The Senate voted 55 to 40 today to wipe out all of the Federal Communication Commission’s controversial new media rules, employing a little used legislative tool for overturning agency regulations.
The resolution of disapproval, sponsored by Sen. Byron L. Dorgan (D-N.D.), is now put on the House calendar, where a tougher vote is expected. Even if passed by the House, the White House has promised a veto.
Dorgan’s resolution is the most sweeping of several challenges to the FCC’s rules, which make it easier for media corporations to buy more newspapers and television stations but tighten radio ownership rules.
On June 2, the FCC passed new rules that allow a newspaper to buy a television station in the same city or vice versa, combinations known as “cross-ownership.” Also, the new rules let a broadcast network, such as ABC and Fox, own a group of stations that reach up to 45 percent of the national audience, up from 35 percent, the current “national cap.” They allow one media company to own more than one station in many cities. Finally, the new rules tighten radio ownership rules, essentially capping national radio consolidation. This rule would be overturned by Dorgan’s resolution as well, allowing radio conglomerates to grow bigger.
“To get a small tightening for radio you have to pay for that with [a 45 percent cap] and cross-ownership; it’s too high of a price,” Dorgan said yesterday. “We’re telling the FCC to do it over and do it right. Reverting back to June 2 is not catastrophic as far as I’m concerned.”
Since the new rules were passed, bipartisan bills have been introduced in both the House and the Senate that would roll back pieces of the regulations. In July, the House passed a spending bill with a rider that would fix the national cap at 35 percent. Earlier this month, the Senate Appropriations Committee attached the same rider to a spending bill; a vote has not been scheduled. Dorgan also said he would attach a rider to the Senate spending bill that would re-instate the ban on cross-ownership arrangements.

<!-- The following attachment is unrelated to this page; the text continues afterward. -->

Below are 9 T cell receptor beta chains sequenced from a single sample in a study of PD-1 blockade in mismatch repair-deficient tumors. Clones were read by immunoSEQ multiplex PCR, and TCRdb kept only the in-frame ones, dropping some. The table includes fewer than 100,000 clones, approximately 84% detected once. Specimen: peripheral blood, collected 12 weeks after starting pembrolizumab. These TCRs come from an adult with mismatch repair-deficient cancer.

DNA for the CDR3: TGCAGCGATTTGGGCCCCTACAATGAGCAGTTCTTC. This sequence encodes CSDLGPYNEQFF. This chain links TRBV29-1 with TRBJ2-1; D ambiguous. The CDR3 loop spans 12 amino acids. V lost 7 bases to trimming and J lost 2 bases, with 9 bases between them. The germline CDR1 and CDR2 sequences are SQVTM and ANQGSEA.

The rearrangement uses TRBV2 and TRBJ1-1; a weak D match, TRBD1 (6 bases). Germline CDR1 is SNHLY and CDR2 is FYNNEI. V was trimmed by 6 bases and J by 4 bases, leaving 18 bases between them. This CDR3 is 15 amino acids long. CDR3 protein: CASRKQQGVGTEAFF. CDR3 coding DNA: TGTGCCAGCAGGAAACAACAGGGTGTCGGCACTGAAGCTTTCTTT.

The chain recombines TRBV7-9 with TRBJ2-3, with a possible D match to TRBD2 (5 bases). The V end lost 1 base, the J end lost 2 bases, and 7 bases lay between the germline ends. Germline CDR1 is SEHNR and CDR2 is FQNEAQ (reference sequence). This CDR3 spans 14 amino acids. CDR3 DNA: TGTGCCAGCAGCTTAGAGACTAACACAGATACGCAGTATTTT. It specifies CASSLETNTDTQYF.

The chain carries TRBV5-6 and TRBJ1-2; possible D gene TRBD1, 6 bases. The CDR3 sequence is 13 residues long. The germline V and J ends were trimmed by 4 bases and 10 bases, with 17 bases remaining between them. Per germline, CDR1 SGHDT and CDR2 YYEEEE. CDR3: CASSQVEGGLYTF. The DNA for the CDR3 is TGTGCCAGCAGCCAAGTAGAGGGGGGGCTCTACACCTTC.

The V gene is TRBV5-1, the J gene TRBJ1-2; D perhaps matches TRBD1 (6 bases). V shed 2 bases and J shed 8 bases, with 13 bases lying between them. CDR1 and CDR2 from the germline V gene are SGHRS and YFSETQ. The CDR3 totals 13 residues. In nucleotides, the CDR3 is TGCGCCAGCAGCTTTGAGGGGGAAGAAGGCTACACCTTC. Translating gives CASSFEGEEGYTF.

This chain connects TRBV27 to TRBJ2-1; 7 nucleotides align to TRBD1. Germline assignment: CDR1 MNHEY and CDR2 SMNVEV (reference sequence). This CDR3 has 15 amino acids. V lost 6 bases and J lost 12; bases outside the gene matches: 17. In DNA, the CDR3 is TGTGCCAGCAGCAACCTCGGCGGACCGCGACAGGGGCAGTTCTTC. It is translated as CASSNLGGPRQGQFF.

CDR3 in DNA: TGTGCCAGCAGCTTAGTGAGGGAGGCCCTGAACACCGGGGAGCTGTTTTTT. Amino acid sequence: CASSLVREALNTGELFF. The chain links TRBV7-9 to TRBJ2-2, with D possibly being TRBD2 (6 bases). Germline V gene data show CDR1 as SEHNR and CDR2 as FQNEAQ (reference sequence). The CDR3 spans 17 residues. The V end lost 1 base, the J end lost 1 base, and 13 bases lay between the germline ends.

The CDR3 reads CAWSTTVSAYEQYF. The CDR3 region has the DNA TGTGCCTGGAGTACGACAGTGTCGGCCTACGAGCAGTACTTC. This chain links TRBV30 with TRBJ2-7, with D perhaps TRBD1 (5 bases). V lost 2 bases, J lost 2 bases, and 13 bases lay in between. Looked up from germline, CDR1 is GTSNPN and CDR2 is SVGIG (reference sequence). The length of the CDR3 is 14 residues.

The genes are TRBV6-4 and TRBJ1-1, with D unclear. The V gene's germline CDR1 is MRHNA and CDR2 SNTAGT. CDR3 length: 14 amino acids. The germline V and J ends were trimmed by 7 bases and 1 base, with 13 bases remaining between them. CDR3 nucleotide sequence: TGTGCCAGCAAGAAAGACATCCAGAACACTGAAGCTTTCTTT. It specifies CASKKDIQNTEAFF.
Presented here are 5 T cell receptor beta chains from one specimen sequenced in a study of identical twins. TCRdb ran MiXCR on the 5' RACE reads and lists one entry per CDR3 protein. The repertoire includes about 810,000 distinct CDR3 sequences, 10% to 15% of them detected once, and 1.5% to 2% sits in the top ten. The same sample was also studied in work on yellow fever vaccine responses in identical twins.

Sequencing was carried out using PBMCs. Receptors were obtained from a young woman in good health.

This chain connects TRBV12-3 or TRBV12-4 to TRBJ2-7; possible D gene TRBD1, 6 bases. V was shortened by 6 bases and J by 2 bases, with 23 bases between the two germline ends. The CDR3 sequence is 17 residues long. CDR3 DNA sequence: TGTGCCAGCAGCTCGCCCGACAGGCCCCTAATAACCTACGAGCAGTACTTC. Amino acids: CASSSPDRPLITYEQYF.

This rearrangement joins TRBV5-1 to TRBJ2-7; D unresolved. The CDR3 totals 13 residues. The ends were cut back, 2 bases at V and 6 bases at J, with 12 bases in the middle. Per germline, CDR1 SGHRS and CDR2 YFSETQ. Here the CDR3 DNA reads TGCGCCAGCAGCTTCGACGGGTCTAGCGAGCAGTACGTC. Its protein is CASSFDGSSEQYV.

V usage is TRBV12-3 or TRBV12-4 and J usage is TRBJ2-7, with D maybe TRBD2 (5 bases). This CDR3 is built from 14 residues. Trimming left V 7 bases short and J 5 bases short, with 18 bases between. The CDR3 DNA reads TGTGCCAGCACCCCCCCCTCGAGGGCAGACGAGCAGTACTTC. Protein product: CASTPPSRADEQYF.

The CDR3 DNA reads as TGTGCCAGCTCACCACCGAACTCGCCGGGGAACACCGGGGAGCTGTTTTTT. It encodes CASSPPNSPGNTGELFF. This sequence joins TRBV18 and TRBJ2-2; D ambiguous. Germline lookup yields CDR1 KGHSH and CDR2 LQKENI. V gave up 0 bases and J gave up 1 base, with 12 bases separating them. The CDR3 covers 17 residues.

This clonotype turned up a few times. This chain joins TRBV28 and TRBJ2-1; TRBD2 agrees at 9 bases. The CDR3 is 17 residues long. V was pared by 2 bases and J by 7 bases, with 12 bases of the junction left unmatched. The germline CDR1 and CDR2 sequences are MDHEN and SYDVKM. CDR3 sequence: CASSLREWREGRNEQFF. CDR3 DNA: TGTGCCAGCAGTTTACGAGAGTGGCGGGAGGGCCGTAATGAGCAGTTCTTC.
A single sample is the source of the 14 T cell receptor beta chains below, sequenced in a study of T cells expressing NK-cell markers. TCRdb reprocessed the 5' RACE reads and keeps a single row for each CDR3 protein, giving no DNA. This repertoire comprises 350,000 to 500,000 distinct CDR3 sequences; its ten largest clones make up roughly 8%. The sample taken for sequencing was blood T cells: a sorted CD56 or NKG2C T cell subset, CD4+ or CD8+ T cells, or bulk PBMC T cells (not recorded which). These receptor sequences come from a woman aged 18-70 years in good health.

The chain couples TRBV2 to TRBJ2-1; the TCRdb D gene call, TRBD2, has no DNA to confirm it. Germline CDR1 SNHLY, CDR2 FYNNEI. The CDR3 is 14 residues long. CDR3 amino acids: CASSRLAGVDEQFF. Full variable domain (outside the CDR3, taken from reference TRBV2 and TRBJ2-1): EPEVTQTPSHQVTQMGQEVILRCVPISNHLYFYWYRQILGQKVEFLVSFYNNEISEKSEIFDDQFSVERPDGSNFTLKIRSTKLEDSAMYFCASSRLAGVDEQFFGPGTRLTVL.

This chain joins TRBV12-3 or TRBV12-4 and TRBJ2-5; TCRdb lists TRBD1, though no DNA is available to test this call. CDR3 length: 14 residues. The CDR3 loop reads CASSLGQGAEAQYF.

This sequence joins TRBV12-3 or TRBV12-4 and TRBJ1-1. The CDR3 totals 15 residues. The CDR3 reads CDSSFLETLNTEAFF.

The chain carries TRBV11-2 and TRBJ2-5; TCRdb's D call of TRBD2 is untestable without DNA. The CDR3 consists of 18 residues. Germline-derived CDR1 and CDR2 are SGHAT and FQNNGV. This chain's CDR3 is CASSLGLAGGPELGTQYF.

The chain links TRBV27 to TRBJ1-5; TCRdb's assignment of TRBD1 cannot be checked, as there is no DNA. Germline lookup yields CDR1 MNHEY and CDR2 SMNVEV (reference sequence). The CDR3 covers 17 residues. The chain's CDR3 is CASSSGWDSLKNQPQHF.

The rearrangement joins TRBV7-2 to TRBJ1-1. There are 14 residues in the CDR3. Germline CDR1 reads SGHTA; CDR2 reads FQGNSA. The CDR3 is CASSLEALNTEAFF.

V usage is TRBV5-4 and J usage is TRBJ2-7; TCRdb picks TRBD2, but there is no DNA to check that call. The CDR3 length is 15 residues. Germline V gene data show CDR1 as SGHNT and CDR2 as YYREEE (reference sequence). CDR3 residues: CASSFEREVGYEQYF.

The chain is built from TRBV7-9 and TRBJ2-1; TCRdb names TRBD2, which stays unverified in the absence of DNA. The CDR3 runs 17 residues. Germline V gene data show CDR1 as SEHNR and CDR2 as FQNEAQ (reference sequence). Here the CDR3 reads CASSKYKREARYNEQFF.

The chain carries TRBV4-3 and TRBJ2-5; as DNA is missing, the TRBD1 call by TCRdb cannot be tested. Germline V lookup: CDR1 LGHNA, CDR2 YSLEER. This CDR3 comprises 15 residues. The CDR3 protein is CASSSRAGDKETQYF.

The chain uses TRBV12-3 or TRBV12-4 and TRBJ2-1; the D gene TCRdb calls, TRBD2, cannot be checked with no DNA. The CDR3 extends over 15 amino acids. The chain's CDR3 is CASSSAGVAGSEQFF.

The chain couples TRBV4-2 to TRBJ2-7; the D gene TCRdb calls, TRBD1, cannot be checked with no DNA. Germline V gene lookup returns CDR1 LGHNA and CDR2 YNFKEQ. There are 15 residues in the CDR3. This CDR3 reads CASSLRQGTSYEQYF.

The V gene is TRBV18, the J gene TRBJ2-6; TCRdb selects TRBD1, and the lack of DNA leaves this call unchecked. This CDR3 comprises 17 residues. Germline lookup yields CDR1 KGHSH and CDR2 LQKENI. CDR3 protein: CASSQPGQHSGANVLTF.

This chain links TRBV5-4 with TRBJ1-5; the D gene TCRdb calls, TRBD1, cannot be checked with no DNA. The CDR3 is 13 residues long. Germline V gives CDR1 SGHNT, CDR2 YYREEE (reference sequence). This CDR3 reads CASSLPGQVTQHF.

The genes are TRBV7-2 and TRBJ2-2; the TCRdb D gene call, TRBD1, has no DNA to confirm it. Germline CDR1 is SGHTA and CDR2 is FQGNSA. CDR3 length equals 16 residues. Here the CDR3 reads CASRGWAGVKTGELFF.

Nonetheless, Dorgan said his resolution is necessary try to halt the “galloping concentration” in the media, while acknowledging that the resolution faces “some white water rapids” in the House.
On Sept. 3, the U.S. Court of Appeals for the 3rd Circuit in Philadelphia put the new FCC rules on hold as it considered an appeal. Yesterday the court denied a petition by several media companies to move the review to the D.C. circuit, which has frowned on media ownership rules in the past. While the rules are on hold, the FCC has said it will not take up media applications to the agency, such as license-transfer bids that are the backbone of media mergers.
The new FCC rules were championed by FCC Chairman Michael K. Powell, who argued that consolidation was less a threat now than when the rules were enacted because consumers have many more choices for their news and entertainment.